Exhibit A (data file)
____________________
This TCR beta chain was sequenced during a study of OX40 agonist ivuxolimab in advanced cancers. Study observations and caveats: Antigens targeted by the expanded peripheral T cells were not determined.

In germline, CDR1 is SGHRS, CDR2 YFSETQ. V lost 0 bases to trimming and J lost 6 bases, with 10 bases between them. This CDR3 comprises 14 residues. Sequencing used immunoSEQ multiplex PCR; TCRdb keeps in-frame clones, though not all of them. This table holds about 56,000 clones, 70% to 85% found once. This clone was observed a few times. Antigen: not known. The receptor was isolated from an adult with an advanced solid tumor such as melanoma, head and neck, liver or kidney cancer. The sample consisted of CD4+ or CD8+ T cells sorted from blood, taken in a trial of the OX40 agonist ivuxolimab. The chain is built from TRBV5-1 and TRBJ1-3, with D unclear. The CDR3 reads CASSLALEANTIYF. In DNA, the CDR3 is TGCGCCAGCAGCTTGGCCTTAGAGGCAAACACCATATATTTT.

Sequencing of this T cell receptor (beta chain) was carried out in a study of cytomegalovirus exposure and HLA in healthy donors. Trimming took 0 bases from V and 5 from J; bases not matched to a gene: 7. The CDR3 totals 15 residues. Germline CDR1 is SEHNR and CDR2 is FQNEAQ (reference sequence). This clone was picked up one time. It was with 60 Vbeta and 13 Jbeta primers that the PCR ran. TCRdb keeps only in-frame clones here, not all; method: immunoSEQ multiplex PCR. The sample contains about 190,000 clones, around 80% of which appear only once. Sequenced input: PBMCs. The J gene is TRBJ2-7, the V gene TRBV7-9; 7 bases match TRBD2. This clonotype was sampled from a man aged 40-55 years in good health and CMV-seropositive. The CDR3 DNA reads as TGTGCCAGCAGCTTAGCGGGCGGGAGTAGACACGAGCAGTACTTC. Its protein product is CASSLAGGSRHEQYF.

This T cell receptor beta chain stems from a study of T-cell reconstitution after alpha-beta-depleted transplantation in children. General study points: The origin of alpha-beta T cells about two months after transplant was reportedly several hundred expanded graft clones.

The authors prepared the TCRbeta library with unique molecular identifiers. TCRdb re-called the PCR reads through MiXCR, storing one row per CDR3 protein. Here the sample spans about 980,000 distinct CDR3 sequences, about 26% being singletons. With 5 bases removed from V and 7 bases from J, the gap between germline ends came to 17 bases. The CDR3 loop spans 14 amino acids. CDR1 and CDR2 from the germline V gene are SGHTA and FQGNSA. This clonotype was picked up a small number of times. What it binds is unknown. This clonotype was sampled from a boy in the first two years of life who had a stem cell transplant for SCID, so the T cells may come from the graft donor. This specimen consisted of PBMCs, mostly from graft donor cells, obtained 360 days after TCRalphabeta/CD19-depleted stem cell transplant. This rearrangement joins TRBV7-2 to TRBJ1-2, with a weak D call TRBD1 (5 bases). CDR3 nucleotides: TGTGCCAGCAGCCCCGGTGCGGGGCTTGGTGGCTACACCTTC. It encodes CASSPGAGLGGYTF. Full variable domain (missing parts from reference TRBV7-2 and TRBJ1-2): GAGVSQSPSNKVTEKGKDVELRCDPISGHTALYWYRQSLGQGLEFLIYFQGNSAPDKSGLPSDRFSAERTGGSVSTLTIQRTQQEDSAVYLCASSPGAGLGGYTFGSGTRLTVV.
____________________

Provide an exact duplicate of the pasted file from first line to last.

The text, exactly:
This TCR beta chain was sequenced during a study of OX40 agonist ivuxolimab in advanced cancers. Study observations and caveats: Antigens targeted by the expanded peripheral T cells were not determined.

In germline, CDR1 is SGHRS, CDR2 YFSETQ. V lost 0 bases to trimming and J lost 6 bases, with 10 bases between them. This CDR3 comprises 14 residues. Sequencing used immunoSEQ multiplex PCR; TCRdb keeps in-frame clones, though not all of them. This table holds about 56,000 clones, 70% to 85% found once. This clone was observed a few times. Antigen: not known. The receptor was isolated from an adult with an advanced solid tumor such as melanoma, head and neck, liver or kidney cancer. The sample consisted of CD4+ or CD8+ T cells sorted from blood, taken in a trial of the OX40 agonist ivuxolimab. The chain is built from TRBV5-1 and TRBJ1-3, with D unclear. The CDR3 reads CASSLALEANTIYF. In DNA, the CDR3 is TGCGCCAGCAGCTTGGCCTTAGAGGCAAACACCATATATTTT.

Sequencing of this T cell receptor (beta chain) was carried out in a study of cytomegalovirus exposure and HLA in healthy donors. Trimming took 0 bases from V and 5 from J; bases not matched to a gene: 7. The CDR3 totals 15 residues. Germline CDR1 is SEHNR and CDR2 is FQNEAQ (reference sequence). This clone was picked up one time. It was with 60 Vbeta and 13 Jbeta primers that the PCR ran. TCRdb keeps only in-frame clones here, not all; method: immunoSEQ multiplex PCR. The sample contains about 190,000 clones, around 80% of which appear only once. Sequenced input: PBMCs. The J gene is TRBJ2-7, the V gene TRBV7-9; 7 bases match TRBD2. This clonotype was sampled from a man aged 40-55 years in good health and CMV-seropositive. The CDR3 DNA reads as TGTGCCAGCAGCTTAGCGGGCGGGAGTAGACACGAGCAGTACTTC. Its protein product is CASSLAGGSRHEQYF.

This T cell receptor beta chain stems from a study of T-cell reconstitution after alpha-beta-depleted transplantation in children. General study points: The origin of alpha-beta T cells about two months after transplant was reportedly several hundred expanded graft clones.

The authors prepared the TCRbeta library with unique molecular identifiers. TCRdb re-called the PCR reads through MiXCR, storing one row per CDR3 protein. Here the sample spans about 980,000 distinct CDR3 sequences, about 26% being singletons. With 5 bases removed from V and 7 bases from J, the gap between germline ends came to 17 bases. The CDR3 loop spans 14 amino acids. CDR1 and CDR2 from the germline V gene are SGHTA and FQGNSA. This clonotype was picked up a small number of times. What it binds is unknown. This clonotype was sampled from a boy in the first two years of life who had a stem cell transplant for SCID, so the T cells may come from the graft donor. This specimen consisted of PBMCs, mostly from graft donor cells, obtained 360 days after TCRalphabeta/CD19-depleted stem cell transplant. This rearrangement joins TRBV7-2 to TRBJ1-2, with a weak D call TRBD1 (5 bases). CDR3 nucleotides: TGTGCCAGCAGCCCCGGTGCGGGGCTTGGTGGCTACACCTTC. It encodes CASSPGAGLGGYTF. Full variable domain (missing parts from reference TRBV7-2 and TRBJ1-2): GAGVSQSPSNKVTEKGKDVELRCDPISGHTALYWYRQSLGQGLEFLIYFQGNSAPDKSGLPSDRFSAERTGGSVSTLTIQRTQQEDSAVYLCASSPGAGLGGYTFGSGTRLTVV.